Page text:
the real world ruled by the laws. you must count on me that i will
not change my mind when you start making money from what you build
on this, or you must count on my âlegal heirsâ in
the future to follow my= ethics. you are right; this would create
a âchilling effectâ, just li= ke some other people
do when they say that they are ok with every way people make use of
their work but not attach their statement to their works, while not
also free licensing them since they do not want the intermediation
of law between their works and the people. but it is copyrighted by
default in terms of law and people do not have to know, or search
about the personal attitude of the author. this is where intellectual
property laws need a tweaking at least. a work must only be considered
copyrighted if a copyright note is attached to it. not the way
it is now; copyrighted by default even when there is no mention
of it. in fact there is not much need for tweaking at IP laws.
the rest is the responsibility of the authors' who have chance to
âdictateâ= other ways of distribution for their
works with free cultural licenses, or statements... free cultural
statements/licenses tell too much about the politics and the sincerity
of the author...

anyways, i respect the âchilling effectâ my statement
wit= h good intentions would create; so all my contribution to
nettime is also multi-licensed with all those free cultural
licenses listed now and will be listed in the future at (
http://freedomdefined.org/Licenses#List_of_licenses ) is this a
license proliferation of is it a solution to that?

in his great 2006 article on this list,
"The Creative Common Misunderstanding" (
http://www.nettime.org/Lists-Archives/nettime-l-0610/msg00025.html
), florian also criticized "some rights reserved" policy of creative
commons as:

â...the Creative Commons licenses are fragmented, do not
define a= common minimum standard of freedoms and rights granted to
users or even fail to meet the criteria of free licenses altogether,
and that unlike the Free Software and Open Source movements, they
follow a philosophy of reserving rights of copyright owners rather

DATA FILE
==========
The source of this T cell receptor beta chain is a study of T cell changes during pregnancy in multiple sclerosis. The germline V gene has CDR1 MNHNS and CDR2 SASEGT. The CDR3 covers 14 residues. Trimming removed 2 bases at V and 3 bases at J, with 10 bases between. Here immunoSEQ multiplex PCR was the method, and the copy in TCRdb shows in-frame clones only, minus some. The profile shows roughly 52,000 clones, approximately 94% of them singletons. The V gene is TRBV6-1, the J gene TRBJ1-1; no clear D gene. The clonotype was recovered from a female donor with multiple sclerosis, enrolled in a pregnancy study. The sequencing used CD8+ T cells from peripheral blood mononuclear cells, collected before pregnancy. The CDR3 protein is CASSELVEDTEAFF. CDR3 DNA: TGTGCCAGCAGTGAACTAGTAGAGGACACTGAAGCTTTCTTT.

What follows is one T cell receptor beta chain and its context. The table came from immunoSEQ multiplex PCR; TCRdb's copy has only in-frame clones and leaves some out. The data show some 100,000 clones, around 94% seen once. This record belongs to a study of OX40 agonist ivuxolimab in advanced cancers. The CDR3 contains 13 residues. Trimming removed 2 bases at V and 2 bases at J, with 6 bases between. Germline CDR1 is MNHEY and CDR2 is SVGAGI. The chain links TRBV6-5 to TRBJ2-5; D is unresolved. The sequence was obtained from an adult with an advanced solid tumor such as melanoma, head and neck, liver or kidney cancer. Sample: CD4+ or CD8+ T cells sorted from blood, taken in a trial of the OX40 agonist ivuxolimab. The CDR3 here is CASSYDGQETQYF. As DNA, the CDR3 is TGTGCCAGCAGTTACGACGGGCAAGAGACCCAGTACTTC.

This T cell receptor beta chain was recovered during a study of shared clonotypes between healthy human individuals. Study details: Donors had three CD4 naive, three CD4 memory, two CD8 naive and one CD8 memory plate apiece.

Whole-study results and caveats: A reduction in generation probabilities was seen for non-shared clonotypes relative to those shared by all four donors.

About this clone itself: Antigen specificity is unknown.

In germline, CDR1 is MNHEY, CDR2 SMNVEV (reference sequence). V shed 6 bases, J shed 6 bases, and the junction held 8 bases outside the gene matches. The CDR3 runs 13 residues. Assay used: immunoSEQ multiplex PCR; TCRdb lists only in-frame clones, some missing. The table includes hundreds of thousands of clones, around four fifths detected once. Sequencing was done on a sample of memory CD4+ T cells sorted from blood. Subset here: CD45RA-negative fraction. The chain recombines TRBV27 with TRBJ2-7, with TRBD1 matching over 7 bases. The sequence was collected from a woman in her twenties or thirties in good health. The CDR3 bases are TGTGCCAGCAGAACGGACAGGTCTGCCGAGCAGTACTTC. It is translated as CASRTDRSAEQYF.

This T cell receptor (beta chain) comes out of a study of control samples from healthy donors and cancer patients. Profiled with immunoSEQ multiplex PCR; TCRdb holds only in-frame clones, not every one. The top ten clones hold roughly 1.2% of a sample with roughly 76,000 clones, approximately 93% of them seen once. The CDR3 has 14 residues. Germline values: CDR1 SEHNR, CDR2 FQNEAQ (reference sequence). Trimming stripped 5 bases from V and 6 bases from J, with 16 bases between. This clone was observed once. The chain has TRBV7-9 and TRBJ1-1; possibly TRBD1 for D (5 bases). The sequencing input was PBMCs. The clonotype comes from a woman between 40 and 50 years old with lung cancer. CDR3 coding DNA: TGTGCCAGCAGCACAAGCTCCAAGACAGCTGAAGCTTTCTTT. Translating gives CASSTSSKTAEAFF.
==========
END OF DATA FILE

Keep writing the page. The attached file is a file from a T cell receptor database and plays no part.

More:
than granting them to audiences... ...in CC's motto "Some rights
reserved." Beyond being, quote Mako Hill, a "relatively hollow call,"
this slogan factually reverses the Free Software and Open Source
philosophy of reserving rights to users, not copyright owners, in
order to allow the former to become producers themselves.â

especially the last part of this quotation is important. this
approach of florian (as well as many of us i believe) values the
idea that everyone is an artist. i think free culture is the most
practical discourse until now to constitute this, which is a very
much appreciated idea in contemporary art since joseph beuys made it
popular being inspired by novalis.

some people think that artists should be privileged; they should
be supported to be able to make a living and to be able to keep on
making their art. if everyone is an artist, then everyone should be
privileged and supported. no? i believe everyone is an artist, yes,
but no one should rely on any support to be able to make art. they
should do what they do not have to do, which is art, and neither do
it for the attention of others, nor for making a living from it, but
do it for themselves as an excuse to be able to deal with something
in depth apart from everything else occupying their life, that they
âhave to⠝ do. and it is more than great if others
appreciate it and find ways of showing their appreciation.

so if we really get away from an author-centric perspective and value